General-purpose machine controllers, whether they are PACs, PLCs, or PC-based controls, are offering more support for data acquisition, data logging, and analysis than ever before. But the key will be how systems engineers use these more expansive data sets to improve machine performance.
"PLCs and PACs are becoming more powerful by offering more memory and more processing power," Jeff Payne, product manager for PLC, IO, and PC-based controls at AutomationDirect, told us. "The availability of data in machine processes and machinery has always been a necessity in testing applications, but now data collected by process engineers and manufacturing managers is being used to improve the process in real-time."
Modern and powerful PLCs and PACs can perform many of the data acquisition functions formerly reserved for SCADA, PC-based, and other control systems.
Programmable automation controllers (PACs) have become the convergence or gray area between programmable logic controllers (PLCs) and PC-based controllers, Payne said. PACs were one of the first rack-based control systems to offer the higher processing power and enhanced memory capabilities that fit well into applications where data acquisition can be applied. The physical memory space and processing power of these devices not only can handle machine control but also can collect and analyze data and apply changes to the actual machine control in real-time. The line between PLCs and PACs is blurring. PLCs themselves are becoming more powerful and offer more of the features that PACs implemented early on.
What type of control technology to implement generally depends on the user and their specific objectives. Higher-end PLCs provide a lot of these same features, but PACs have been instrumental in breaking down the barrier to more data acquisition, data logging, and advanced analytics. They are designed specifically to bring all of these systems together in one complete unit and offer users one small footprint and complete platform to provide sensing, signal conditioning, measurement, and analysis all done within the one controller.
Data collection has always been a key aspect of lab testing applications, but now the trend is toward an application base that is broadening out into mainstream process and manufacturing environments. Manufacturing systems themselves have so much data to provide that, once an engineer has an opportunity to collect the data, it often offers an opportunity to improve the process dramatically. For example, collecting real-time temperature data from a plastic injection molding machine or a tempering furnace allows engineers to identify trends, monitor the process more closely, and correlate results to product quality.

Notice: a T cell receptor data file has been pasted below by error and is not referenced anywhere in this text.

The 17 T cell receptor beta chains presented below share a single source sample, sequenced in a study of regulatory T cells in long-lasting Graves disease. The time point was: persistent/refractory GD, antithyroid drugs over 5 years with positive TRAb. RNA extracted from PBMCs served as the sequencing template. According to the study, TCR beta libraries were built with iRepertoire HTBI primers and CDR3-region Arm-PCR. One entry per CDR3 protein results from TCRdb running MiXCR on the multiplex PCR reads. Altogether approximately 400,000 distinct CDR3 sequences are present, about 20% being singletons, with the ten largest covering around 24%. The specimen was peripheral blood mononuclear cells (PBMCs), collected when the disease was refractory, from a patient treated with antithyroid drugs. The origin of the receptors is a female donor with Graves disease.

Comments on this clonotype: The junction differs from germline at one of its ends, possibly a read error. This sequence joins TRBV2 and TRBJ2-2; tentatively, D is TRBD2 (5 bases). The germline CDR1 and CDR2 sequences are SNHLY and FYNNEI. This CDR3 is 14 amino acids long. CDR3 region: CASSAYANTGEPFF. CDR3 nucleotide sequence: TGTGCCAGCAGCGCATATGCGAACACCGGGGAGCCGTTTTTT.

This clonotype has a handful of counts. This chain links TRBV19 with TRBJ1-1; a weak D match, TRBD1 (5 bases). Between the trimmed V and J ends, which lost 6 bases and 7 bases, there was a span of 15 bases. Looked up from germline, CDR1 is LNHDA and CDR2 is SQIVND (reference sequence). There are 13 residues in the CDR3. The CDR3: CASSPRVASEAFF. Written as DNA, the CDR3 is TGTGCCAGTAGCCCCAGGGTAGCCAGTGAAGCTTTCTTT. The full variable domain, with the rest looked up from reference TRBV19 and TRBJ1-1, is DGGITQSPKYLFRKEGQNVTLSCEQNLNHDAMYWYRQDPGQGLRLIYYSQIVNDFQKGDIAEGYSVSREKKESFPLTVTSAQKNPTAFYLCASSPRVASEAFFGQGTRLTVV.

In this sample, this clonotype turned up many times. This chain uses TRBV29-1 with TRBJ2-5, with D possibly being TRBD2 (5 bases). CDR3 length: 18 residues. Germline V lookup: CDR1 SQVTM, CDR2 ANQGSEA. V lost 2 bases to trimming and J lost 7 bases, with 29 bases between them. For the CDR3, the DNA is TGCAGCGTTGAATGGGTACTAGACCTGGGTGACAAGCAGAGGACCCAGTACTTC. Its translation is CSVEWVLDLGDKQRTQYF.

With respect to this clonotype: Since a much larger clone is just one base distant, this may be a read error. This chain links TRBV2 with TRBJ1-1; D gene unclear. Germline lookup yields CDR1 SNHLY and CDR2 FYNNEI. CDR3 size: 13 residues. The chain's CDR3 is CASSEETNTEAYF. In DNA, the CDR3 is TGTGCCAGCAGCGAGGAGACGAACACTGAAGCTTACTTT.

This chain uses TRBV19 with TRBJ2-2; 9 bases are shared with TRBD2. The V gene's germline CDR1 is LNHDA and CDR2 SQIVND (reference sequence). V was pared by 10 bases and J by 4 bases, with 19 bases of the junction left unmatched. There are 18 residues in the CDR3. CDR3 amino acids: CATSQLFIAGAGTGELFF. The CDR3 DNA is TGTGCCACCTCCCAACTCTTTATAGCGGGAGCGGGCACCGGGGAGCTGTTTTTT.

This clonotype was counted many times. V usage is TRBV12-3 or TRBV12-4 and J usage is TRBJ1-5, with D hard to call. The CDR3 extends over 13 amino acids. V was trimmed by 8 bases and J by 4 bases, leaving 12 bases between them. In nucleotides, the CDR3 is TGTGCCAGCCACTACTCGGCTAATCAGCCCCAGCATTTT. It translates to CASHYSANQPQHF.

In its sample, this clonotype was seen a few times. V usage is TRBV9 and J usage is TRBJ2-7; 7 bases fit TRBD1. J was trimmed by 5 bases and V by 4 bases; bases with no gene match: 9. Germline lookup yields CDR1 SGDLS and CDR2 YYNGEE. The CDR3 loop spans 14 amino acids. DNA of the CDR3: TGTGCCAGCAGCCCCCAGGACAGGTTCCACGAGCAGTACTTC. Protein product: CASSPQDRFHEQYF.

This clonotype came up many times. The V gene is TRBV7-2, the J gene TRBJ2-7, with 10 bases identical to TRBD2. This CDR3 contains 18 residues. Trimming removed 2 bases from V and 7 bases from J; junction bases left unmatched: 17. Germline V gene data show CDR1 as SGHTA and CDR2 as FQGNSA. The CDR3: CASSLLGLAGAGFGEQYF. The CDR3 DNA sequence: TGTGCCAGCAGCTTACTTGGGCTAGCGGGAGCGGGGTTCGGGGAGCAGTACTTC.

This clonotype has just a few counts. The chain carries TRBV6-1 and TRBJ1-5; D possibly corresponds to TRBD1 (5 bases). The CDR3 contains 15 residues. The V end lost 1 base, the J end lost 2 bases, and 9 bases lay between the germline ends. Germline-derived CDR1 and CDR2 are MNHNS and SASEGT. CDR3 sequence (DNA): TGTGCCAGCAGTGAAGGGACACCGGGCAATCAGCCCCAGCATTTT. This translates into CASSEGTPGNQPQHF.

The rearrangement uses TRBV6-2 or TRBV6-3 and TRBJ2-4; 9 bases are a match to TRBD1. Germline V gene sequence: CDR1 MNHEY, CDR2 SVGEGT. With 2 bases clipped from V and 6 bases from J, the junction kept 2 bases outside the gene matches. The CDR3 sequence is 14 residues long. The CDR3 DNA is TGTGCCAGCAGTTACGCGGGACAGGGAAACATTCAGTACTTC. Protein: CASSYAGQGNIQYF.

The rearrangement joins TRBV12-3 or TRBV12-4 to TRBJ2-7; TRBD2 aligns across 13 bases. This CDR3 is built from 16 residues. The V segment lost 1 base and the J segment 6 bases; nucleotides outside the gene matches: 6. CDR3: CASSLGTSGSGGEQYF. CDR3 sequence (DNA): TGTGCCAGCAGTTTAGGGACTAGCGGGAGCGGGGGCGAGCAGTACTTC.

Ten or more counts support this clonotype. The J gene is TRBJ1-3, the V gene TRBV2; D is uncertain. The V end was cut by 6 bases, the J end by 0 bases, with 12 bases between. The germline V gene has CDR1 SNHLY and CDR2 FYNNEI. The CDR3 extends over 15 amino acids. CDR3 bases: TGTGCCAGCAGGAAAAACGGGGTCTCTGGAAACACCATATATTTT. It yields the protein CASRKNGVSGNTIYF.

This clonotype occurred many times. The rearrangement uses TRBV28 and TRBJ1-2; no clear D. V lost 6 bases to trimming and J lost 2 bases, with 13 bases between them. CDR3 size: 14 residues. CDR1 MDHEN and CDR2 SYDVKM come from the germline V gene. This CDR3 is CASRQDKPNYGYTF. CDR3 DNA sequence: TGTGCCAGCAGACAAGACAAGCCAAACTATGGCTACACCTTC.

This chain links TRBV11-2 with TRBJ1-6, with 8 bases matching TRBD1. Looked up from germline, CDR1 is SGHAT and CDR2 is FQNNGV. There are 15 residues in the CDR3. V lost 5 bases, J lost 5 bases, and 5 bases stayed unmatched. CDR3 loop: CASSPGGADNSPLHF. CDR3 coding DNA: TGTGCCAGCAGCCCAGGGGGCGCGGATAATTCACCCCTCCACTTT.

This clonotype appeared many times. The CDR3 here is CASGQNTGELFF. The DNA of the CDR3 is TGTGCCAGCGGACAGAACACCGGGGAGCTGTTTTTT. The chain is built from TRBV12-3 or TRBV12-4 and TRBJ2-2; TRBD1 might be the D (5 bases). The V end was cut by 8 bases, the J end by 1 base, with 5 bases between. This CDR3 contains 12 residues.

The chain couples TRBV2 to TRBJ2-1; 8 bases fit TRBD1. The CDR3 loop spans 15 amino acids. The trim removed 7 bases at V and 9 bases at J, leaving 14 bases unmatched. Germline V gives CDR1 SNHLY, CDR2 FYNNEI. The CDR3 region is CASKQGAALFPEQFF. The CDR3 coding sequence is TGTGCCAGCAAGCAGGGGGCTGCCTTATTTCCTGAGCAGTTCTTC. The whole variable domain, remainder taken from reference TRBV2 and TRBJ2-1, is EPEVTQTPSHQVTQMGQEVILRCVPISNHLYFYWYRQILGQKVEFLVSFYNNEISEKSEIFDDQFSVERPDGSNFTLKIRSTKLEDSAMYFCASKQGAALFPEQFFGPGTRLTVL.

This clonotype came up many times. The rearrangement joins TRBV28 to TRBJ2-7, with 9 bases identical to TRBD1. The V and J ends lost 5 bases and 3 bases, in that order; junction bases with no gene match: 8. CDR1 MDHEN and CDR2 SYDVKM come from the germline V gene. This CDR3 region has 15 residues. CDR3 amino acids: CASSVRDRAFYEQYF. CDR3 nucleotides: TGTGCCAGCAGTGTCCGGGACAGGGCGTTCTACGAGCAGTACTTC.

Specific applications (such as pharmaceutical or solar cell manufacturing) collected large amounts of data in the past, but with the emergence of the Internet of Things, such collection efforts seem more widespread. As more engineers realize that these capabilities are available, especially in smaller controllers (as an alternative to more expensive data logging or SCADA software), they are taking advantage of capabilities being built into the controllers themselves.
Data logging and storing large amounts about the manufacturing process itself is another target for these systems. These controllers now typically implement inexpensive memory devices such as an SD card or a removable USB drive, which typically offers 16 or 32 GB of storage on the controller itself. In these applications, machine controllers were previously limited by the restricted memory space in the controller and an inability to expand that memory or store on an external device.
Ethernet networking and support for a variety of machine control protocols is another plus in these systems. Another good thing is that PACs often offer some type of web server, so the controller can be networked, and data files are available through a web browser. Users can tap into the log files, even if they are on the physical USB device, but are accessible through the built-in web server of the controller itself.
Now that it is becoming the standard for industrial control, Ethernet networking will provide a potent solution for even more sophisticated data analysis applications. But it will be interesting to see how machinery builders can leverage this process data into a higher level of useful analysis.
Presentation of the data is a big part of that equation, and the majority of users are still using Excel as the primary analysis tool. Using the CSV or comma separated variable data type is good in the sense that it makes it easy to access data, but how engineers are manipulating that data is a completely different topic, because there are so many ways to view the data and correlate the data to provide useful information.